East Pakistan (Bengali: পূর্ব পাকিস্তান Pūrbô Pākistān; Urdu: مشرقی پاکستان Mas̱ẖriqī Pākistān IPA: [məʃrɪqiː pɑːkɪst̪ɑːn]), present-day Bangladesh, was a provincial state of Pakistan that existed in the Bengal region of the northeast of South Asia from 1955 until 1971, following the One Unit programme that laid the existence of East Pakistan.
During the partition of India in 1947, the British Empire divided the region of Bengal into East and West Bengal, separating the eastern areas with a Muslim majority from the western areas with a Hindu majority. Inter-religious violence during the partition drove Bengali Muslims and Hindus further apart, leading to political upheaval in Bengal. In 1947, districts of Bengal with a Muslim majority favoured division after approving the 3 June Plan presented by the Viceroy of India Lord Mountbatten, and merged with the new province of East Bengal of the Dominion of Pakistan. From 1947 until 1954, East Bengal was an independent administrative unit which was governed by the Pakistan Muslim League led by Nurul Amin. In 1955, the Bengali Prime minister Muhammad Ali Bogra devolved the province of East Bengal and established the state of East Pakistan with Dhaka as its state capital. In the 1954 elections the Pakistan Muslim League were completely defeated by the United Front coalition of the Awami League, the Krishak Praja Party, the Democratic Party and Nizam-e-Islam. The Awami League gained the control of East Pakistan after appointing Huseyn Suhrawardy for the office of prime minister. This authoritarian period that existed from 1958 until 1971, is often regarded as period of mass repression, resentment, and political neglect and ignorance. Allying with the population of West Pakistan, the East's population unanimously voted for Fatima Jinnah during the 1965 presidential elections against Ayub Khan. The elections were widely believed to be heavily rigged in the favour of Ayub Khan using state patronage and intimidation to influence the indirectly elected electoral college. The economic disparity, impression that West Pakistan, despite being less populated than East Pakistan, was ruling and prospering at its cost further popularize the Bengali nationalism. The support for state autonomy grew when the Awami League introduced the Six point movement in 1966, and participated with full force in the 1970 general elections in which the Awami League had won and secured the exclusive mandate of East-Pakistan.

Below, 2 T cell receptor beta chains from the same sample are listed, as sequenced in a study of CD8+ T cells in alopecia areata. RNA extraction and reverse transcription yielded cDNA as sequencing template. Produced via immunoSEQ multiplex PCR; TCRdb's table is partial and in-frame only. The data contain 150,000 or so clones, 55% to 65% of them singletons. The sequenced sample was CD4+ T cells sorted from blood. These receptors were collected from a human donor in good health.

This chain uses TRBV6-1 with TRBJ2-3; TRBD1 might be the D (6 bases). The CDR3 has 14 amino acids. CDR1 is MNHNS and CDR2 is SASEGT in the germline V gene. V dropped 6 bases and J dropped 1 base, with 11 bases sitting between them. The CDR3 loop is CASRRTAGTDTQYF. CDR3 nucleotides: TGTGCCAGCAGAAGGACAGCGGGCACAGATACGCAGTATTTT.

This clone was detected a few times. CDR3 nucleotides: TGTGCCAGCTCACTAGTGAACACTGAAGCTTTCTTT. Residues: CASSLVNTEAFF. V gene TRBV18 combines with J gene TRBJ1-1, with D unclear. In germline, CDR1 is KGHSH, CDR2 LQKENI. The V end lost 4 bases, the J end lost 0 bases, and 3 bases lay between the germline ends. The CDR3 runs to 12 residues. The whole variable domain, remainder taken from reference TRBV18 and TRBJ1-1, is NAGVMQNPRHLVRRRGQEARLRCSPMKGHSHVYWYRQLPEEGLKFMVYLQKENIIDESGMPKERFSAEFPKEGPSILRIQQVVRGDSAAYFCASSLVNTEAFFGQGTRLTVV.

After the general elections, President General Yahya Khan attempted to negotiate with both Pakistan Peoples Party and Awami League to share power in the central government but talks failed when President Yahya Khan authorised an armed operation (codename Searchlight) to attack the Awami League. As response to this operation, the Awami League announced the declaration of independence of East Pakistan on 26 March 1971 and began an armed struggle against Pakistan.
East Pakistan had an area of 147,570 km2 (56,977 mi2). India bordered it on three sides (East, North, and West) with the Bay of Bengal to the South. East Pakistan was one of the largest provincial states of Pakistan, with the largest population, the largest political representation, and the largest economy. A nine-month-long war ended on 16 December 1971, when the Pakistan Armed Forces were overrun in Dhaka, ultimately signing the instrument of surrender which resulted in the largest number of prisoners of war since World War II. Finally, on 16 December 1971, East Pakistan was officially disestablished and was succeeded by the independent state of Bangladesh....LESS